Readville [BCF]
March 21, 1863

Dear Father,

Yours of the 18th Inst is received. I don’t think there is any chance for Mr. Wingate in my regiment. We have filled the list of Officers already. There will probably be some vacancies before we leave, but I don’t want to take any one whom I don’t know myself, and the Governor is averse to any but Massachusetts men, as there are a great many applications from his regiments.

Please tell Mother I received her note and will take her advice about Aunt Mary’s house. Charley and Effie arrived safely night before last. The latter found some beautiful bouquets awaiting her, and yesterday received a swarm of visitors.

We have received a large number of men lately from New York State & Pennsylvania. Mr. Stearns’ recruits are beginning to come in too. We are picking them carefully & shall have a very sound set. I expect to have, at least 450 in camp before the middle of next week. Don’t you think Brown had better give up his office in New York? We get finer men from the country, and there is no doubt of our filling up pretty rapidly.

Annie isn’t coming until next Wednesday and I am afraid she will put off her visit even longer than that, from what she writes me of her mother’s health. I suppose you are at the Island again by this time. Give my best love to George & Anna. I hope they are both well.

The snow here is still deep, and is making a good layer of mud for us. We can’t drill out of doors which is a great disadvantage as the barracks are crowded.

Give my love to Mother. I hope Nellie is having a pleasant time in Philadelphia. I suppose it is pretty gay there.

Your loving son

Robert G. Shaw

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March 20, 1863

One man enrolled in the regiment today.[BBR]
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March 19, 1863


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March 18, 1863

George E. Stephens enlisted in Company B on April 30, 1863, and wrote regular letters as a war correspondent to the New York Weekly Anglo-African. This letter — a response to a book review —  was written the month before he enlisted.

March 18,1863.

Mr. Editor

—I was not a little surprised at your Boston correspondent’s, G. L. R/s, severe criticism on Wm. Wells Brown’s new book [online here]. I think he overlooks entirely the purpose for which the work seems to have been written:—a text book, a book for the times, an argument for the race which cannot be refuted. It should be circulated all over the country, to aid in the great and good work of dispelling the sin-begotten, infatuated notion—negro inferiority. The animus of G. L. R.’s criticism lies in this, that there are so many men of genius and distinction “left out,” such as Stephen Smith, Joseph Turpin, and a few others, or perhaps G. L. R. has his own crow to pick with this book. This principal objection to the “Black Man,” that everybody was not recorded within its pages, has cumulated in a most intense feeling. I have just seen a letter from a well-known colored gentleman who says, “there is a prejudice against the work here, created by those who are ‘left out,’ and what have those left out ever done to give them a place in this or any other book?” This shows the little appreciation that colored men are capable of placing upon the writings of their own race. Ralph Waldo Emerson says, “Mr. Brown’s book is the best argument ever put forth in defence of the negro.” It is a marvel that Mr. Brown has achieved so much with such scanty means.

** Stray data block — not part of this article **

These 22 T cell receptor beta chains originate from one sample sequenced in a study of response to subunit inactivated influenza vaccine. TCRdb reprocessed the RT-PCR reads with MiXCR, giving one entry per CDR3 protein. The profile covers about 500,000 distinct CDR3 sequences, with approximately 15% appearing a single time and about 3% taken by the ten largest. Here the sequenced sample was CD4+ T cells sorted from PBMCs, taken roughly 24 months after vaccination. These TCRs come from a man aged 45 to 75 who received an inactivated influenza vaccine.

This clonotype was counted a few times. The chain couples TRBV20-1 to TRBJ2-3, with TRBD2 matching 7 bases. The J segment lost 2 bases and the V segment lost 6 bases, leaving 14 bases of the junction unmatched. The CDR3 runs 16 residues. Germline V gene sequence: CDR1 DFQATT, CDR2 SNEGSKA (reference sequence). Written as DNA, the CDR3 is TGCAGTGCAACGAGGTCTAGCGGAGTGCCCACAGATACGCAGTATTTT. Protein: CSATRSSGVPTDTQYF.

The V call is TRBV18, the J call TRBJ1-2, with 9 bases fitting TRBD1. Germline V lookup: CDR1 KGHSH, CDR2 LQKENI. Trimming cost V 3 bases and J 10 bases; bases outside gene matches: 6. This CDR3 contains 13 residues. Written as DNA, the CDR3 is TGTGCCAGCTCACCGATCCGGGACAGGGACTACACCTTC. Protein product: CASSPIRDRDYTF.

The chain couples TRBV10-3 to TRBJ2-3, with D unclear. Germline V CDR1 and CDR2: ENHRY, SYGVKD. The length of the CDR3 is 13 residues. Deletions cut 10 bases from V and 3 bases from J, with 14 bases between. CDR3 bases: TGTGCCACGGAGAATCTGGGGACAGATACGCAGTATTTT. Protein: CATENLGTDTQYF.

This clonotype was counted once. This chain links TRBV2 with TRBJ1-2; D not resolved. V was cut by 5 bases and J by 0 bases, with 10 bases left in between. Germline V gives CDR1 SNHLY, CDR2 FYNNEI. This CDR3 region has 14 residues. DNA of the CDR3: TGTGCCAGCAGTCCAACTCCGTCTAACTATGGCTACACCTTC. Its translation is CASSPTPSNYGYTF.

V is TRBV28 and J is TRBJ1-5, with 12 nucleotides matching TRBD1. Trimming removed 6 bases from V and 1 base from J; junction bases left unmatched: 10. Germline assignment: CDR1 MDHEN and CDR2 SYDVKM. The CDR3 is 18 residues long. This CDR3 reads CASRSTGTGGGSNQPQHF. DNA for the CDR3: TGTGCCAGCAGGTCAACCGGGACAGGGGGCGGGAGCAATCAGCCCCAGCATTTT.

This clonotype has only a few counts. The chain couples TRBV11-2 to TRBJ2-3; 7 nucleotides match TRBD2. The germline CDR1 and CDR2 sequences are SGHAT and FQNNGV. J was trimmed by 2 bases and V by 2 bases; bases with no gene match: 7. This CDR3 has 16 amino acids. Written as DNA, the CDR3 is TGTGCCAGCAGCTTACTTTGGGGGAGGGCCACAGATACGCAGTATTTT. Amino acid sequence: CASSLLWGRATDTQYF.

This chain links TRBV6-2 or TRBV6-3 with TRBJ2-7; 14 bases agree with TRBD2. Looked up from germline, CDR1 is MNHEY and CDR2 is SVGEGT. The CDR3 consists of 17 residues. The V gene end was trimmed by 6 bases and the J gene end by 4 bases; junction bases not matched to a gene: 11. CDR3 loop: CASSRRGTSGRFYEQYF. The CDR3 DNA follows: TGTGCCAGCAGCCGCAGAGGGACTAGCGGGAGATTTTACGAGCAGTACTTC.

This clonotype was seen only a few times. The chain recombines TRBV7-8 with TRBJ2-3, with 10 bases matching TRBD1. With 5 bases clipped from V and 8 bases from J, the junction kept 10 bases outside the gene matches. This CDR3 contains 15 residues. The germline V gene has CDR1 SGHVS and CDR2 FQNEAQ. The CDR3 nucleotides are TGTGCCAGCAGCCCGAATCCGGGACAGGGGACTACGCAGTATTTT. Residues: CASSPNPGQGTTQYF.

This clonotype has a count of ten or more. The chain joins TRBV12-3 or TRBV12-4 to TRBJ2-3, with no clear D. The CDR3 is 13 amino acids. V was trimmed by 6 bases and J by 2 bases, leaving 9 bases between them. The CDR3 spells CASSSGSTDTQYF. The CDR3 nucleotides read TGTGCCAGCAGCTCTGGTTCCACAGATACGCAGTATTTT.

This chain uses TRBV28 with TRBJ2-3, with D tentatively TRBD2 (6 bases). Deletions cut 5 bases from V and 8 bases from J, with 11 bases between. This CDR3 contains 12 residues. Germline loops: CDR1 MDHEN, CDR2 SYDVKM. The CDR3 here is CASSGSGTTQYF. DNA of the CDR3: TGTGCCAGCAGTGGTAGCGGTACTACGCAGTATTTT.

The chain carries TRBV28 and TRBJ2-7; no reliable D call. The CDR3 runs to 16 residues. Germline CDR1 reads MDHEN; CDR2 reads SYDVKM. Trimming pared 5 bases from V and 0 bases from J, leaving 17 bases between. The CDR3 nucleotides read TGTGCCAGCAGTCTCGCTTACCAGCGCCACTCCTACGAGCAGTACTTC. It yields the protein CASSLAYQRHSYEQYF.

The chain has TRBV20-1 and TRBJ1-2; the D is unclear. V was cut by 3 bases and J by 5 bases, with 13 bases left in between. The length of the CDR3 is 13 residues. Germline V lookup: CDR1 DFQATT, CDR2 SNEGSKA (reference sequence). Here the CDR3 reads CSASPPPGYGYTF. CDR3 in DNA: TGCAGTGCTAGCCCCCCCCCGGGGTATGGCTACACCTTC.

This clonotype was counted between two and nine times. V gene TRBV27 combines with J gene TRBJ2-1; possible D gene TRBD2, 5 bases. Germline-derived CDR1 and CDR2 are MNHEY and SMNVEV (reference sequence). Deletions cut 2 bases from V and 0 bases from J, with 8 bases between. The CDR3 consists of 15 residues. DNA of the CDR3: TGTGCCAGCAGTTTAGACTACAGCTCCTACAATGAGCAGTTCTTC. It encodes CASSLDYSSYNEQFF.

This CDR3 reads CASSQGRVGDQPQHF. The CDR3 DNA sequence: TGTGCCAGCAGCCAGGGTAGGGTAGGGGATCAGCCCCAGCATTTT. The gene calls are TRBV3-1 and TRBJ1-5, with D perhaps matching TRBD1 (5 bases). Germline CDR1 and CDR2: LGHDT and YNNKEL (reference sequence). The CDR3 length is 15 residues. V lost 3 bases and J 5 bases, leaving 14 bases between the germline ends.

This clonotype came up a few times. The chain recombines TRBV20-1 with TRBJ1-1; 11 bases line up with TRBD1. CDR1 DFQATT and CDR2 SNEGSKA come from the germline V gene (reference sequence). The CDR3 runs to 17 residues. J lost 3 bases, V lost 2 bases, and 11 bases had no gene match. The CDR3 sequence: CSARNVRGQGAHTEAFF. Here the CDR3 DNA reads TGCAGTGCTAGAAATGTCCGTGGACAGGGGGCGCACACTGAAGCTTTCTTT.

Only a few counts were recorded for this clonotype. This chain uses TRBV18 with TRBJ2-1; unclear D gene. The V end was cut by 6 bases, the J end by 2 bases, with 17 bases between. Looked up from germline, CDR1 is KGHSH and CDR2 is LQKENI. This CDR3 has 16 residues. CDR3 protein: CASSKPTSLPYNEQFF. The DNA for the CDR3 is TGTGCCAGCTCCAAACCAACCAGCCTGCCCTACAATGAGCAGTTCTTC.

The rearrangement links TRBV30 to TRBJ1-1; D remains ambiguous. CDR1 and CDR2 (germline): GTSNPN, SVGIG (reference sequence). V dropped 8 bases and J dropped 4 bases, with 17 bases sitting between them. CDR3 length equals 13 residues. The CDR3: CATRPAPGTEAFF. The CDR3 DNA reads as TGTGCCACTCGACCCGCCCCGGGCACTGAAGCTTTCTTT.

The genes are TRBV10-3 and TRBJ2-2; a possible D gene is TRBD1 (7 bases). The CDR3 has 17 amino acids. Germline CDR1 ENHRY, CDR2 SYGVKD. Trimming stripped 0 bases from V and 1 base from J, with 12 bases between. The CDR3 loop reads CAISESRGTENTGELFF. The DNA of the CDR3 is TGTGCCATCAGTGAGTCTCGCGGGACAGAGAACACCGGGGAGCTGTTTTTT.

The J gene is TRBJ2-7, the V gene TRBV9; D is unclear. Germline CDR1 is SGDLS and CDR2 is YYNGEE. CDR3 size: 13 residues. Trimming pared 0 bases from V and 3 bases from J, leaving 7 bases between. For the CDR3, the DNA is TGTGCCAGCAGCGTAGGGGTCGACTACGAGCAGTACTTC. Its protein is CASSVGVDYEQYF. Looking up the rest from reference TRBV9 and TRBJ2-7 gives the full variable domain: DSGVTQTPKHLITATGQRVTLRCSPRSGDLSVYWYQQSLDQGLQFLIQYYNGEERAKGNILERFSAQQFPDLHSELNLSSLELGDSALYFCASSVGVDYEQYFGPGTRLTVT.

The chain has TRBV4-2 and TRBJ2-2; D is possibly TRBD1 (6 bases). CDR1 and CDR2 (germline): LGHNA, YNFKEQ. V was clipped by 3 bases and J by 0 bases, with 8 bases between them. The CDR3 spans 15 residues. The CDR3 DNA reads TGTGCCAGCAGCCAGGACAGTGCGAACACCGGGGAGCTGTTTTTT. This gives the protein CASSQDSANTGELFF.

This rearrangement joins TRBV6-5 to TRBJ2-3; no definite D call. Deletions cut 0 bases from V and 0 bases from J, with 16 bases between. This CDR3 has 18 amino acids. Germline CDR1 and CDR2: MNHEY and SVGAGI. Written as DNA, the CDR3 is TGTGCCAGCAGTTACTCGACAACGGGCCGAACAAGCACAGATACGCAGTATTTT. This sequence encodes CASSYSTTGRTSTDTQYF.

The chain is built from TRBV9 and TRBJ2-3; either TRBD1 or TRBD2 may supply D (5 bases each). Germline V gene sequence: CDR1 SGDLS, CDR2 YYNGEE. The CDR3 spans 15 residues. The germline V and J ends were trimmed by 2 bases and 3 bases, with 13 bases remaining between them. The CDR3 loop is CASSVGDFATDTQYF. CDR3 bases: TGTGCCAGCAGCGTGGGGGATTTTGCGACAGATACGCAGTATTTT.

Slavery and caste has so stultified our progressive tendencies, and the “demands of society” upon us for scientific or literary attainments have been so limited that we have been compelled for the sake of daily bread to devote ourselves to plebeian avocations, and if perchance distinction were achieved, it must be traced to fortuitous circumstances with scarce a hope of honor or emolument, and without the stimulus of manly competition in the arena of letters. Is it a dishonor to the race that there are few great men amongst us? No! But it is an honor to the race that Mr. Brown has “with his limited material given to the American people a work, which tells them that we possess the foundation material, on which we are about to build a superstructure of pure Christian civilization. Your Boston correspondent predicts that some person in the future will hand down to posterity his fame by doing or undoing what Mr. Brown has done in his work. This coming biographer could be famed for nothing, but his folly. The deeds and achievements for which the negro is destined, will wrap the terrible and humiliating history of the past two hundred years, in a brilliant wreath of martial and intellectual glory.

But Mr. Brown’s book does not claim to be a biography, but a sketch book of our most distinguished characters, and he transcended no  prerogative, when he presented a strong array of characters. But our critic will not be comforted. He in almost the one and same breath complains that Mr. Brown gives too many names—too much pork for a shilling, and denounces the book, because he left out such remarkable geniuses as Stephen Smith, Joseph Turpin & Co. As a text book it is invaluable, and it has been pronounced by intelligent men, white and colored, to be the best argument in favor of the black man’s ability yet published. Did G. L. R. read the sketch of Miss C. L. Forten with those gems of prose and poetic offshoots of her pen?’ a sketch which of itself is worth the price of the book. Did he forget to peruse the sketch of Benjamin Banneker, a literary effort which, I think, has done our great mathematician better justice than any other sketch? The intrinsic value of the work lies in the fact that he has brought out so many new characters. Frederick Douglass, Toussaint L’Ouverture, Nat Turner, and such men have been so frequently written about, that their names have become household words. But the young artists, Wm. H. Simpson, Edwin M. Bannister, with all their genius were never known to the public, till the “Black Man” made its appearance. Prof. Wilson and Alex. Crummell are fortunate in having Mr. Brown as their exponent. This work contains the first sketch ever published of Crispus Attucks though his name and deeds have often been in print. Mr. Brown exhibits the genius of nearly every one of his characters, either by quoting some of their writing or speeches, and this forms an interesting feature in the many beauties of his most important work.